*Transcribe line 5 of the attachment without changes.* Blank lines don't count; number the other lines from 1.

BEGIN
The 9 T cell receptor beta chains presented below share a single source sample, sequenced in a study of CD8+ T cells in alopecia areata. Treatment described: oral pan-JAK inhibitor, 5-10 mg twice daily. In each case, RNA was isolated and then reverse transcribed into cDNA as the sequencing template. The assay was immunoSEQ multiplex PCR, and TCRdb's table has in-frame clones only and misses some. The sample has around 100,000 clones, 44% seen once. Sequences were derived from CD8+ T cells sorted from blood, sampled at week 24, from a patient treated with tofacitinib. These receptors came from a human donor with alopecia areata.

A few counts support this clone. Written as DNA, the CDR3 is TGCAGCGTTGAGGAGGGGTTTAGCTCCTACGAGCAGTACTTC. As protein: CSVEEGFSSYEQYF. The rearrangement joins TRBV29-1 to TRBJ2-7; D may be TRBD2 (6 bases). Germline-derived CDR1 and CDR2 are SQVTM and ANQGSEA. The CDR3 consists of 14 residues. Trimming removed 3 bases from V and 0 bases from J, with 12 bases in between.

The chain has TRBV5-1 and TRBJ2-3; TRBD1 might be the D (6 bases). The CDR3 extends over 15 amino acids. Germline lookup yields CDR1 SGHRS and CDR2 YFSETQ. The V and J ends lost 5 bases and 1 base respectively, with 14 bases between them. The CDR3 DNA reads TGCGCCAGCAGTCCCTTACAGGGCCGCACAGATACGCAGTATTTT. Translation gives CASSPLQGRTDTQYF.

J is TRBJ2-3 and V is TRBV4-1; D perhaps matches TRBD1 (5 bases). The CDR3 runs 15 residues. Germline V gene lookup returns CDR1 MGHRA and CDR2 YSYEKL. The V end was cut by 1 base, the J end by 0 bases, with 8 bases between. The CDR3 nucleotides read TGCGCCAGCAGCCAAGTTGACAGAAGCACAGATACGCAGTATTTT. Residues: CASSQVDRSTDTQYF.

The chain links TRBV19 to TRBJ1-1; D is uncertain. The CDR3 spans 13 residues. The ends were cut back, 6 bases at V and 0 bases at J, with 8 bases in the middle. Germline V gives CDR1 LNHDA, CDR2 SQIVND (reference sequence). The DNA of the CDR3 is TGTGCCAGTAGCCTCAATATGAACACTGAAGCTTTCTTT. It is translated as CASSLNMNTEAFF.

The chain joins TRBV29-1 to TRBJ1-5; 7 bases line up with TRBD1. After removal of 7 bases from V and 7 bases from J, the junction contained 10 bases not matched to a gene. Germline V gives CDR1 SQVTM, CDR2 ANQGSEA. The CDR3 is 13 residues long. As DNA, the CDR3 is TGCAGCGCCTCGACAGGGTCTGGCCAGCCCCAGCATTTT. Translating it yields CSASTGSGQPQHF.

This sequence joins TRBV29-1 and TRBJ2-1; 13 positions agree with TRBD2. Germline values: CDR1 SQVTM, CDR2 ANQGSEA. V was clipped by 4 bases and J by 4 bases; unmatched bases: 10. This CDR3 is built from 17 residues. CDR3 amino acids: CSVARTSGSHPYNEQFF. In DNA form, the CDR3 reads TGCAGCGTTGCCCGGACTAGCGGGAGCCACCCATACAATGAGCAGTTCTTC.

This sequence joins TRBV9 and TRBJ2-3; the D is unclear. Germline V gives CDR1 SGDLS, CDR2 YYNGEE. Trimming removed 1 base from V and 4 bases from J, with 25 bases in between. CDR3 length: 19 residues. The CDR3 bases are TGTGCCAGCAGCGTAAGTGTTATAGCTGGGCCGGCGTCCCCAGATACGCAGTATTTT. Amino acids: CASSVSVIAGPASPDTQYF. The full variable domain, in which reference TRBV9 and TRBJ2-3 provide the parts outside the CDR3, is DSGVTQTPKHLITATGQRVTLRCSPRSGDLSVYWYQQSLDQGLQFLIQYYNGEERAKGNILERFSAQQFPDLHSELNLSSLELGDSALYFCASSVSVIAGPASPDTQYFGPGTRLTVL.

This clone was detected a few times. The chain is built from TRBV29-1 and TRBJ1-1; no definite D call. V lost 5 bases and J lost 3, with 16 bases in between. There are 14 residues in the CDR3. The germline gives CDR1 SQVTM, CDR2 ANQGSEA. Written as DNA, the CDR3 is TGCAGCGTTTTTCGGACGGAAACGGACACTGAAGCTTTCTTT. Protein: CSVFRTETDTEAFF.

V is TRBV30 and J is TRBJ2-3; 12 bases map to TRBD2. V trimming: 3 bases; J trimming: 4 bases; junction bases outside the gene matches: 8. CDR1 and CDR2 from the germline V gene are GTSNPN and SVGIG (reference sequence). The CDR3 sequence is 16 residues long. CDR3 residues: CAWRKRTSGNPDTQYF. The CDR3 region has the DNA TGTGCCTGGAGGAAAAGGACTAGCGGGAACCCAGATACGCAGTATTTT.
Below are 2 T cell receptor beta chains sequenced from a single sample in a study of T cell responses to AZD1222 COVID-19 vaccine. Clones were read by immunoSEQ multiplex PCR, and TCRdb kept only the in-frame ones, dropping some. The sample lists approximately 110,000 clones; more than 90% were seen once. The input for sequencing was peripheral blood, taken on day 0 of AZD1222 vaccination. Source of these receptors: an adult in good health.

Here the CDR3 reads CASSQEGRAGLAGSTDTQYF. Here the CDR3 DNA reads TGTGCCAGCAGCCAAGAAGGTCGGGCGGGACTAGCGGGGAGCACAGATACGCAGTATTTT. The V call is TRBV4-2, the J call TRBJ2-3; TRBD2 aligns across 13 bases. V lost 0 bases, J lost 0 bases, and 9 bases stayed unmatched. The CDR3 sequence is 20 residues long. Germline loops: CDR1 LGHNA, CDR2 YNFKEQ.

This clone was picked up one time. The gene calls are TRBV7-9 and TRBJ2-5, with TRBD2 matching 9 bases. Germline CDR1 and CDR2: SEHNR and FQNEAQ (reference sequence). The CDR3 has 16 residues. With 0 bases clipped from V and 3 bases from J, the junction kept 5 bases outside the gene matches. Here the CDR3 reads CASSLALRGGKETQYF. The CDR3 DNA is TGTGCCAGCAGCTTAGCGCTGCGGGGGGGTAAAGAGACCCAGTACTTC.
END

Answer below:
The chain links TRBV19 to TRBJ1-1; D is uncertain. The CDR3 spans 13 residues. The ends were cut back, 6 bases at V and 0 bases at J, with 8 bases in the middle. Germline V gives CDR1 LNHDA, CDR2 SQIVND (reference sequence). The DNA of the CDR3 is TGTGCCAGTAGCCTCAATATGAACACTGAAGCTTTCTTT. It is translated as CASSLNMNTEAFF.